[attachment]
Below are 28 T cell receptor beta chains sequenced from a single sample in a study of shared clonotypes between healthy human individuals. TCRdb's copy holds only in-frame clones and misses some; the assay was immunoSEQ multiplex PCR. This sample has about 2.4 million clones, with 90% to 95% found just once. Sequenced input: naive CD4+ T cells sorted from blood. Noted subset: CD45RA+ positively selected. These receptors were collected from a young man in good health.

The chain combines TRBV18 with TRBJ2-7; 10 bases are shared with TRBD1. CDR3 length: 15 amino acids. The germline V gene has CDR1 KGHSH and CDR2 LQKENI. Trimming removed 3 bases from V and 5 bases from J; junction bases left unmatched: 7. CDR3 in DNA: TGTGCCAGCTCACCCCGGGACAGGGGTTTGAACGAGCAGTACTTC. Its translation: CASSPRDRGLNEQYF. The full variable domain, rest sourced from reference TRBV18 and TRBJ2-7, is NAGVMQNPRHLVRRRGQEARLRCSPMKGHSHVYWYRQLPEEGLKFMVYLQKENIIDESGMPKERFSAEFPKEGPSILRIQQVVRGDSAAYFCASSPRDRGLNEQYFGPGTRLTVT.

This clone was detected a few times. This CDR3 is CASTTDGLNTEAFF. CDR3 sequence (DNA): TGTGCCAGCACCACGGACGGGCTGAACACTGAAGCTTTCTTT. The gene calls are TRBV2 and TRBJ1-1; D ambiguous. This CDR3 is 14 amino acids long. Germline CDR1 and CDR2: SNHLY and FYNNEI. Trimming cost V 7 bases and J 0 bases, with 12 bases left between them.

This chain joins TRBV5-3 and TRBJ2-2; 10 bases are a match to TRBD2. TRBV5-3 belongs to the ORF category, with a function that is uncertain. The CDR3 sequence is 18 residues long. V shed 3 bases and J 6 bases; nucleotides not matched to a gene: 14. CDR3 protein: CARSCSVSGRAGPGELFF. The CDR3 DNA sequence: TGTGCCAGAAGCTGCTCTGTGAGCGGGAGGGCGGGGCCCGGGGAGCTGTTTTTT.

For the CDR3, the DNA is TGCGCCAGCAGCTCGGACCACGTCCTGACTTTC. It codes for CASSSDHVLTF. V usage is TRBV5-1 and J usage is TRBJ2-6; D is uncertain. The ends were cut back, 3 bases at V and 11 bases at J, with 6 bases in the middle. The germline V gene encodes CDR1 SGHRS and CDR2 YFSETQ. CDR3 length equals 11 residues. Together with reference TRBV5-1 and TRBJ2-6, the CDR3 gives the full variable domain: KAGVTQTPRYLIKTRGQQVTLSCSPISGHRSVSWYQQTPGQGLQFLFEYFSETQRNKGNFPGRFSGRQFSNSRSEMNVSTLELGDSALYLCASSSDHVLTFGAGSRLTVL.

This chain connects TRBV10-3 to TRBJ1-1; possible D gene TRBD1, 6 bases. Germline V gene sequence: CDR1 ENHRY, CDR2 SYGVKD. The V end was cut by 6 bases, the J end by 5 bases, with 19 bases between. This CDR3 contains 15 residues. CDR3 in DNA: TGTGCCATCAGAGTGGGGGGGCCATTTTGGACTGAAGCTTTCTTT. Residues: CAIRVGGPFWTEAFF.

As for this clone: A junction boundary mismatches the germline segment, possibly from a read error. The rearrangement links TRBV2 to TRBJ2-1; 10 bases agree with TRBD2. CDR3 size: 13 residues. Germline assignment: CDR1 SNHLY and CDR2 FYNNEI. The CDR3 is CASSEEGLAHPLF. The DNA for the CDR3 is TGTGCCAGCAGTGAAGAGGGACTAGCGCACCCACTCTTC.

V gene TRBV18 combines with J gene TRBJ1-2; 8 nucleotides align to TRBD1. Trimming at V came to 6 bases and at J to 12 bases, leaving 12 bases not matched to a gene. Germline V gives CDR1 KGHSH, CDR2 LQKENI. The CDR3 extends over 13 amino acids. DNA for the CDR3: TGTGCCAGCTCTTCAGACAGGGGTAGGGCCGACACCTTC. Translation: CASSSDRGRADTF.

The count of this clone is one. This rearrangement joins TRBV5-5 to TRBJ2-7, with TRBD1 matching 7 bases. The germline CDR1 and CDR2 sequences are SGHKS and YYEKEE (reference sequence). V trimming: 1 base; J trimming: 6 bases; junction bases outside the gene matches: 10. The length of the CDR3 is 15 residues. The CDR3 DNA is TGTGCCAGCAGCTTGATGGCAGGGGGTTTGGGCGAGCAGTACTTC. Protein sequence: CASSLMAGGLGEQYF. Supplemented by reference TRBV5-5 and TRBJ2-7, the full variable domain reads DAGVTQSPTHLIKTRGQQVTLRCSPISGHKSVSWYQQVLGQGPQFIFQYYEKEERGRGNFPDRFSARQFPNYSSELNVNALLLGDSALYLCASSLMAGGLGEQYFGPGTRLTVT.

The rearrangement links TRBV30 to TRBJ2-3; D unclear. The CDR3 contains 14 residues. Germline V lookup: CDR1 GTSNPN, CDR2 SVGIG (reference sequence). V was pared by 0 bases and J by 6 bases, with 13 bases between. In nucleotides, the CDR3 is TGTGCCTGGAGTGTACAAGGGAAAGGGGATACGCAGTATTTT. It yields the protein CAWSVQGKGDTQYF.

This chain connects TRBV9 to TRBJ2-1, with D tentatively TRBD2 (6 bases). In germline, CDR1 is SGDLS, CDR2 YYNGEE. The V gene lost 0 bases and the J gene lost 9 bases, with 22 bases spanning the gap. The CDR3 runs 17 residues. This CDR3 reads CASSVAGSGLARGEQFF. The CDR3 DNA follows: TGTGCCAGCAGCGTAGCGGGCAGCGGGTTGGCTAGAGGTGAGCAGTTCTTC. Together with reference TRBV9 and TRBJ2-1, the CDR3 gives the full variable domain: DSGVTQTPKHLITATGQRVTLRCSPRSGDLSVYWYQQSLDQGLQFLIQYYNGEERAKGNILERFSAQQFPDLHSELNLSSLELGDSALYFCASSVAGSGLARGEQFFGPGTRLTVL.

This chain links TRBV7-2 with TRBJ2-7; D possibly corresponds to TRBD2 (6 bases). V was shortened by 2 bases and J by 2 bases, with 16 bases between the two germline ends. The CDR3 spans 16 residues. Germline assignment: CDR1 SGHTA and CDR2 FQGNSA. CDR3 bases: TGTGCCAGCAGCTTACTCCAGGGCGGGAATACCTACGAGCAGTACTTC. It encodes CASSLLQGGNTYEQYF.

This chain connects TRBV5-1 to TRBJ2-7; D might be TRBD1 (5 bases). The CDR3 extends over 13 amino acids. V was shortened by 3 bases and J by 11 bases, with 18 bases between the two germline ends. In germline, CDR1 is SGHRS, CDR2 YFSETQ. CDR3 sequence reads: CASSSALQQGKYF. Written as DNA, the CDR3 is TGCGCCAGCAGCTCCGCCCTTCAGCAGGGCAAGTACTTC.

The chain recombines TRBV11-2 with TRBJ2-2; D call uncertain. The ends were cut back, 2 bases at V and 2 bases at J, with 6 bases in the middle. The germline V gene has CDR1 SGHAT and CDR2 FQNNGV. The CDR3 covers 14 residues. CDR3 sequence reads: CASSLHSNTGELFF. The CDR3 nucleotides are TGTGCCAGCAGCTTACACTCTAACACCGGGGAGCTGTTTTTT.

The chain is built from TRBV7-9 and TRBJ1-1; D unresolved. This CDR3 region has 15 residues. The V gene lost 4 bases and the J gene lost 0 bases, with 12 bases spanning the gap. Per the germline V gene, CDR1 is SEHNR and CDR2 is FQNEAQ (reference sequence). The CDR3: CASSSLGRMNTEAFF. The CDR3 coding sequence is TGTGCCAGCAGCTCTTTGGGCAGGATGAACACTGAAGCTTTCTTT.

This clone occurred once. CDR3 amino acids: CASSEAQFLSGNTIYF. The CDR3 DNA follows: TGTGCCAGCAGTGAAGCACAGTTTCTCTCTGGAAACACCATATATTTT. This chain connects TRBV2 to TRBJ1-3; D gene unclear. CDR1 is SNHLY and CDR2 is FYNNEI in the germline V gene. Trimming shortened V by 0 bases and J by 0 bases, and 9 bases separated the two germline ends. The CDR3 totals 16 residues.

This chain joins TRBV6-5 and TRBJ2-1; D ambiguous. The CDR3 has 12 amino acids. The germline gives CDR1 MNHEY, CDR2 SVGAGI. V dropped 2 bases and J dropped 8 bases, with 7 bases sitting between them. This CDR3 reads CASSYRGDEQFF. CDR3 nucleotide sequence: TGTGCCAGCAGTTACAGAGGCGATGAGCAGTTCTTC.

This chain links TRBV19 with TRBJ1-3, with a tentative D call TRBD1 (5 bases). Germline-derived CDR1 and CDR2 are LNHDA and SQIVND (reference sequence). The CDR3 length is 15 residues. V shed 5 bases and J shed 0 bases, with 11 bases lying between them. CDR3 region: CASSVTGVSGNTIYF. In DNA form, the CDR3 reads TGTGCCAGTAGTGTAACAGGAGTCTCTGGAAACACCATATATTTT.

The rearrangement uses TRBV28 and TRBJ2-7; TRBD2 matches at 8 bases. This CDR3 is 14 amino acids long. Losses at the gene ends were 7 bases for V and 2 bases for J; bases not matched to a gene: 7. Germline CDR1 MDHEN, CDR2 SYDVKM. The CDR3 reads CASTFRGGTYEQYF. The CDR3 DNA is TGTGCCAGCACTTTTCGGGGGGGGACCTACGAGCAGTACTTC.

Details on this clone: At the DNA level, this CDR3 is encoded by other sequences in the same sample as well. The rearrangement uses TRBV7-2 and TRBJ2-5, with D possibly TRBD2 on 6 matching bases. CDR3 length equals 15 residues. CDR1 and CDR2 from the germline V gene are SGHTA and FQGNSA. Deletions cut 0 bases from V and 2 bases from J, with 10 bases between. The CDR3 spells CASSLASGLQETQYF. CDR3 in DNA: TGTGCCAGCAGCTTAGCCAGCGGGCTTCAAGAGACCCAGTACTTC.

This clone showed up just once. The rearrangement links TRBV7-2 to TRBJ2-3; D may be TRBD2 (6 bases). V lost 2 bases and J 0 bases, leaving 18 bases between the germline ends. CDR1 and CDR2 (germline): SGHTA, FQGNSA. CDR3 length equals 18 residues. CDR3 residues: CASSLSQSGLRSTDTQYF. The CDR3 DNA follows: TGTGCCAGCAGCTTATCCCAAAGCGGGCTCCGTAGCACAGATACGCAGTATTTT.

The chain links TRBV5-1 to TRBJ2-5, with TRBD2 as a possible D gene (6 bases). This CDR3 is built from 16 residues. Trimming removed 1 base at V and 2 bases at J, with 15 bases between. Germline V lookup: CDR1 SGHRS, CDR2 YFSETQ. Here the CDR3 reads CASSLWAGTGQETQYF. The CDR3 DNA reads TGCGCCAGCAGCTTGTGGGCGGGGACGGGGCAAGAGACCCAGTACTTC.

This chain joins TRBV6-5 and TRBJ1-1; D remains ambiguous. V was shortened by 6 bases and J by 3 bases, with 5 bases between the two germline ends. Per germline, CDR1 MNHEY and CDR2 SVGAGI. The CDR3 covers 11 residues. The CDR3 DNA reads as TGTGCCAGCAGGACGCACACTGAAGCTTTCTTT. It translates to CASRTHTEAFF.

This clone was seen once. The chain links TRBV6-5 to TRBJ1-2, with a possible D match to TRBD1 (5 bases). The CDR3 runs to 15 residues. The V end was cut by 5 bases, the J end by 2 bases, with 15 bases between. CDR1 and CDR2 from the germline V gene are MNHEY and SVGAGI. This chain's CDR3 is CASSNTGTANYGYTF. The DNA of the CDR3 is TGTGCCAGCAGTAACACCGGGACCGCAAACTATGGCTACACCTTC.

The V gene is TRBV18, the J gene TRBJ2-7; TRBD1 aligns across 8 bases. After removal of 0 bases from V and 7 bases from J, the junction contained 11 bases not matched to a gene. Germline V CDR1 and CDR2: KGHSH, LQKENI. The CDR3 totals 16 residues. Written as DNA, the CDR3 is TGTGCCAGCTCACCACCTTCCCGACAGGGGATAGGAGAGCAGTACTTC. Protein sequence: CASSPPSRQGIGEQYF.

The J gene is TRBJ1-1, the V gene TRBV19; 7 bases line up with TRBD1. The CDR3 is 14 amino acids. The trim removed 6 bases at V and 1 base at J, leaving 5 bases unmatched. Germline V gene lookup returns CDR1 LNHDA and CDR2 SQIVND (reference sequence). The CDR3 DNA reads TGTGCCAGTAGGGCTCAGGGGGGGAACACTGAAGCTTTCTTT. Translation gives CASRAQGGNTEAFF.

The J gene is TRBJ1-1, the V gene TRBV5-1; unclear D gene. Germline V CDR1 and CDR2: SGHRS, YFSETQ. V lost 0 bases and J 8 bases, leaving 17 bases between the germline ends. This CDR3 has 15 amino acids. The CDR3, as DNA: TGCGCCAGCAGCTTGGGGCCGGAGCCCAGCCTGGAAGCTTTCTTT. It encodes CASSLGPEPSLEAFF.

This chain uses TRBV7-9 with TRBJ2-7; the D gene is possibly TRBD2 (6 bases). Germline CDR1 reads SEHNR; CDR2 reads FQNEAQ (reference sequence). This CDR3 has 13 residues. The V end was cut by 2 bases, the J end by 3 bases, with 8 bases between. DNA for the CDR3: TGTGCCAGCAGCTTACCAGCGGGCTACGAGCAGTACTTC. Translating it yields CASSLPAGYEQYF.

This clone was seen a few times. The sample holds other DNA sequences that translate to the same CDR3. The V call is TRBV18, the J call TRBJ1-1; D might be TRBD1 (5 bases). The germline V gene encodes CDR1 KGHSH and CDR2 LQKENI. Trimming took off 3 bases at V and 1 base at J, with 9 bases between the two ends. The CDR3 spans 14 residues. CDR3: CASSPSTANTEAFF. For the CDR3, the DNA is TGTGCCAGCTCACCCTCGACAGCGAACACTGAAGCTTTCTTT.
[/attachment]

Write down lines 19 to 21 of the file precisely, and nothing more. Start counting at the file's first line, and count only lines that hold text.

The rearrangement uses TRBV28 and TRBJ2-7; TRBD2 matches at 8 bases. This CDR3 is 14 amino acids long. Losses at the gene ends were 7 bases for V and 2 bases for J; bases not matched to a gene: 7. Germline CDR1 MDHEN, CDR2 SYDVKM. The CDR3 reads CASTFRGGTYEQYF. The CDR3 DNA is TGTGCCAGCACTTTTCGGGGGGGGACCTACGAGCAGTACTTC.

Details on this clone: At the DNA level, this CDR3 is encoded by other sequences in the same sample as well. The rearrangement uses TRBV7-2 and TRBJ2-5, with D possibly TRBD2 on 6 matching bases. CDR3 length equals 15 residues. CDR1 and CDR2 from the germline V gene are SGHTA and FQGNSA. Deletions cut 0 bases from V and 2 bases from J, with 10 bases between. The CDR3 spells CASSLASGLQETQYF. CDR3 in DNA: TGTGCCAGCAGCTTAGCCAGCGGGCTTCAAGAGACCCAGTACTTC.

This clone showed up just once. The rearrangement links TRBV7-2 to TRBJ2-3; D may be TRBD2 (6 bases). V lost 2 bases and J 0 bases, leaving 18 bases between the germline ends. CDR1 and CDR2 (germline): SGHTA, FQGNSA. CDR3 length equals 18 residues. CDR3 residues: CASSLSQSGLRSTDTQYF. The CDR3 DNA follows: TGTGCCAGCAGCTTATCCCAAAGCGGGCTCCGTAGCACAGATACGCAGTATTTT.